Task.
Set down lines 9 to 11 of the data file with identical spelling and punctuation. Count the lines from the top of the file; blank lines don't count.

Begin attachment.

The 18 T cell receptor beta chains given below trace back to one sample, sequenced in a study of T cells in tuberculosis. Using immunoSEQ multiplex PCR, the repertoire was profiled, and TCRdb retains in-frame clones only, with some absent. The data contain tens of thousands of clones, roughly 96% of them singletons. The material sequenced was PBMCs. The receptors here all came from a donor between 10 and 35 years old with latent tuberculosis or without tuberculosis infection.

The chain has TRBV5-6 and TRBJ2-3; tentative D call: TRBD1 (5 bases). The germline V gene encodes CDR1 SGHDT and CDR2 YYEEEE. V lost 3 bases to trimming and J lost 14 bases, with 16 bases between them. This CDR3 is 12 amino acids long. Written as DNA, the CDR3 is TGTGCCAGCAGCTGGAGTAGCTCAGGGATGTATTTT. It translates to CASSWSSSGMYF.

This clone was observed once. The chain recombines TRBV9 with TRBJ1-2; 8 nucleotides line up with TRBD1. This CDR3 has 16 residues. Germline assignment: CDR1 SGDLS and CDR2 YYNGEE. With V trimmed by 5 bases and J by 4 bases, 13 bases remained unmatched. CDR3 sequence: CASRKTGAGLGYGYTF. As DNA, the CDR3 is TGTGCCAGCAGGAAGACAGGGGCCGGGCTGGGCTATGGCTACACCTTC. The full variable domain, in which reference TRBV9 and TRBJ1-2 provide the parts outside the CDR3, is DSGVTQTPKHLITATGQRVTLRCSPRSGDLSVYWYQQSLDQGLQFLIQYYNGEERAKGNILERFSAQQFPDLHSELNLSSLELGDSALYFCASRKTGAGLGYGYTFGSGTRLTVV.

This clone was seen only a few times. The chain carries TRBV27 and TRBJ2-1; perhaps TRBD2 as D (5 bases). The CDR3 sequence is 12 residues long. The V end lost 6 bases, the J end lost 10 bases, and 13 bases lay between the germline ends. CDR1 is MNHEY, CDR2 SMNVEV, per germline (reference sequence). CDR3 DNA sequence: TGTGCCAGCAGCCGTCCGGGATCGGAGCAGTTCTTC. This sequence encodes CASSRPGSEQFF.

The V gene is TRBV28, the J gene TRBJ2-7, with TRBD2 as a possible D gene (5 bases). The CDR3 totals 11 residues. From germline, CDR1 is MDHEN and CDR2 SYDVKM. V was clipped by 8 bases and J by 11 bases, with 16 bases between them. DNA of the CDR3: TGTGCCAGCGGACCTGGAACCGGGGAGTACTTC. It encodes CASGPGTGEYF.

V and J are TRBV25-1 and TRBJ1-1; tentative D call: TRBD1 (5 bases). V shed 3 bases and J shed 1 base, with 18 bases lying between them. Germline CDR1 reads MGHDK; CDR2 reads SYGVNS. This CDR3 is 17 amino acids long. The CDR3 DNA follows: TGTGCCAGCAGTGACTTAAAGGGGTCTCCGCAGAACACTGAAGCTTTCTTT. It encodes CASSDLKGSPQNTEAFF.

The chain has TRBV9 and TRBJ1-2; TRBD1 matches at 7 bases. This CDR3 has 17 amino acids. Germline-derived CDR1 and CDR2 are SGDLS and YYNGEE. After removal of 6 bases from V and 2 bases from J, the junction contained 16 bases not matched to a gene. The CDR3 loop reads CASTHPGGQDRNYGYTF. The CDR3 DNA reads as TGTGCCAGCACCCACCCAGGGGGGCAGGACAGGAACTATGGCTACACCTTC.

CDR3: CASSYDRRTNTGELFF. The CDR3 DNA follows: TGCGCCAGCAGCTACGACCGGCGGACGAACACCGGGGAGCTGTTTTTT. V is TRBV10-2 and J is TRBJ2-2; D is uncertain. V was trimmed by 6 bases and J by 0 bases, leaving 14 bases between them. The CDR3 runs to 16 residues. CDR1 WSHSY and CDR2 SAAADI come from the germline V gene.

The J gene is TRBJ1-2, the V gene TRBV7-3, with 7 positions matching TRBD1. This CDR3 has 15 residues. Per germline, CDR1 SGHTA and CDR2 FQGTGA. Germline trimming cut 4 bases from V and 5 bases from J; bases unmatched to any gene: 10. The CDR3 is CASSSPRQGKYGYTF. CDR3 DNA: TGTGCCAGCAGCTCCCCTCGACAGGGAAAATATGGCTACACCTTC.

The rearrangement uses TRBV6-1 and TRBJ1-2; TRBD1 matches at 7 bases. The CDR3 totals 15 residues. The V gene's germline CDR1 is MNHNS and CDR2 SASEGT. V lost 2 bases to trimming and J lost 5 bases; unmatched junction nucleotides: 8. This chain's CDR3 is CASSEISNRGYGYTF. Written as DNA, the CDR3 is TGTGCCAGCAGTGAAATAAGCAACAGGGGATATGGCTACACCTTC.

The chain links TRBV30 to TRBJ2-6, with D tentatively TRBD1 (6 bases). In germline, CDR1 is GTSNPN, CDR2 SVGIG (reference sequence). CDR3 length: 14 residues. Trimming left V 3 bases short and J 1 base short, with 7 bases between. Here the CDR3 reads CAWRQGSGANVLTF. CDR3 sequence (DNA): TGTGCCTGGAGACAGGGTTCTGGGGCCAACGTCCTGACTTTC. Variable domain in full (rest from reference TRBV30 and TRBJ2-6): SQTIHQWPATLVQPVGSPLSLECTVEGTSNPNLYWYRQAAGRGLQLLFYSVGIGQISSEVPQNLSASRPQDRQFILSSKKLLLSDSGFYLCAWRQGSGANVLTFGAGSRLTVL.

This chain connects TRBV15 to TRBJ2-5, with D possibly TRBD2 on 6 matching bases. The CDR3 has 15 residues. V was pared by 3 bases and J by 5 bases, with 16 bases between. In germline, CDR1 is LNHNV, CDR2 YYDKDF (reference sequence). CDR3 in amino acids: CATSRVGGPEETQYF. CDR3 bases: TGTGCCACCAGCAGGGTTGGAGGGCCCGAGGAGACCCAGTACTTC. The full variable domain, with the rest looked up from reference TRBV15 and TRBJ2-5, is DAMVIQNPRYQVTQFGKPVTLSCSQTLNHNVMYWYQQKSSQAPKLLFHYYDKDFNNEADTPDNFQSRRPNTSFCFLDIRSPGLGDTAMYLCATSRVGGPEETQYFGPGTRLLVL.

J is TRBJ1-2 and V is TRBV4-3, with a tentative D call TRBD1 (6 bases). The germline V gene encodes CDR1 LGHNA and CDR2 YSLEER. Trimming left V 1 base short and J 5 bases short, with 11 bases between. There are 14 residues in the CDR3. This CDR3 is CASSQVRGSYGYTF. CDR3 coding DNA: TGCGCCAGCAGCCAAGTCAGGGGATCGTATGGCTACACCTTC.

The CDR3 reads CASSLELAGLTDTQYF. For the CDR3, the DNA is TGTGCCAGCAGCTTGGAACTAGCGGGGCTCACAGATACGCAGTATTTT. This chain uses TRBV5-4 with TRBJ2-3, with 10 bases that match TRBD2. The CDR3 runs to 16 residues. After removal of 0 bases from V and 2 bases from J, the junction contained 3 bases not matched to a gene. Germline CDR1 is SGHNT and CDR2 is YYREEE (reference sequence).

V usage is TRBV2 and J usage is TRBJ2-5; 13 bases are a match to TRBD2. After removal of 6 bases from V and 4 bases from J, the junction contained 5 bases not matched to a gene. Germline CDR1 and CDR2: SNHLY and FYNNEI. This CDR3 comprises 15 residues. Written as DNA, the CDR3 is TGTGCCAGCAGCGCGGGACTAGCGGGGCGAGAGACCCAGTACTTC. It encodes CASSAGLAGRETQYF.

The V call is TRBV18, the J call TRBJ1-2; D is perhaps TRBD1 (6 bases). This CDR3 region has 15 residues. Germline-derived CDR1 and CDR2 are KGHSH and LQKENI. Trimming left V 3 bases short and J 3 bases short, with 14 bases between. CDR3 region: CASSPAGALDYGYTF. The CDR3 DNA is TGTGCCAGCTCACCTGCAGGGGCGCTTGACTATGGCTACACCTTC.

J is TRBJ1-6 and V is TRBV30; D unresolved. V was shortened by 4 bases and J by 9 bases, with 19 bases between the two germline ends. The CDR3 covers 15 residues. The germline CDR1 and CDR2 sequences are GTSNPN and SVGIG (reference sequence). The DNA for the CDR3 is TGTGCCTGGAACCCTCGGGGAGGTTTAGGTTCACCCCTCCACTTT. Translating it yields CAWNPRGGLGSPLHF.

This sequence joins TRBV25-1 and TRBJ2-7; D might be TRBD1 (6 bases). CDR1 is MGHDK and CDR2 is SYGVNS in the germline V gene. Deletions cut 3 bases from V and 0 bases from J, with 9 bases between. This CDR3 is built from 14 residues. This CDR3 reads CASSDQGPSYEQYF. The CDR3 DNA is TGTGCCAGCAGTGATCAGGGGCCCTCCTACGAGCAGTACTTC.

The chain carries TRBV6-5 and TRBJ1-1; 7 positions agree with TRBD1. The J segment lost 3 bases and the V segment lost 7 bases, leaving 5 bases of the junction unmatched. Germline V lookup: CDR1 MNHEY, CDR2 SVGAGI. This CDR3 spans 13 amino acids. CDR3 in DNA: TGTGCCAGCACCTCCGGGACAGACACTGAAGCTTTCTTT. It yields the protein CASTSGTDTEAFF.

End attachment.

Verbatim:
The J gene is TRBJ1-2, the V gene TRBV7-3, with 7 positions matching TRBD1. This CDR3 has 15 residues. Per germline, CDR1 SGHTA and CDR2 FQGTGA. Germline trimming cut 4 bases from V and 5 bases from J; bases unmatched to any gene: 10. The CDR3 is CASSSPRQGKYGYTF. CDR3 DNA: TGTGCCAGCAGCTCCCCTCGACAGGGAAAATATGGCTACACCTTC.

The rearrangement uses TRBV6-1 and TRBJ1-2; TRBD1 matches at 7 bases. The CDR3 totals 15 residues. The V gene's germline CDR1 is MNHNS and CDR2 SASEGT. V lost 2 bases to trimming and J lost 5 bases; unmatched junction nucleotides: 8. This chain's CDR3 is CASSEISNRGYGYTF. Written as DNA, the CDR3 is TGTGCCAGCAGTGAAATAAGCAACAGGGGATATGGCTACACCTTC.

The chain links TRBV30 to TRBJ2-6, with D tentatively TRBD1 (6 bases). In germline, CDR1 is GTSNPN, CDR2 SVGIG (reference sequence). CDR3 length: 14 residues. Trimming left V 3 bases short and J 1 base short, with 7 bases between. Here the CDR3 reads CAWRQGSGANVLTF. CDR3 sequence (DNA): TGTGCCTGGAGACAGGGTTCTGGGGCCAACGTCCTGACTTTC. Variable domain in full (rest from reference TRBV30 and TRBJ2-6): SQTIHQWPATLVQPVGSPLSLECTVEGTSNPNLYWYRQAAGRGLQLLFYSVGIGQISSEVPQNLSASRPQDRQFILSSKKLLLSDSGFYLCAWRQGSGANVLTFGAGSRLTVL.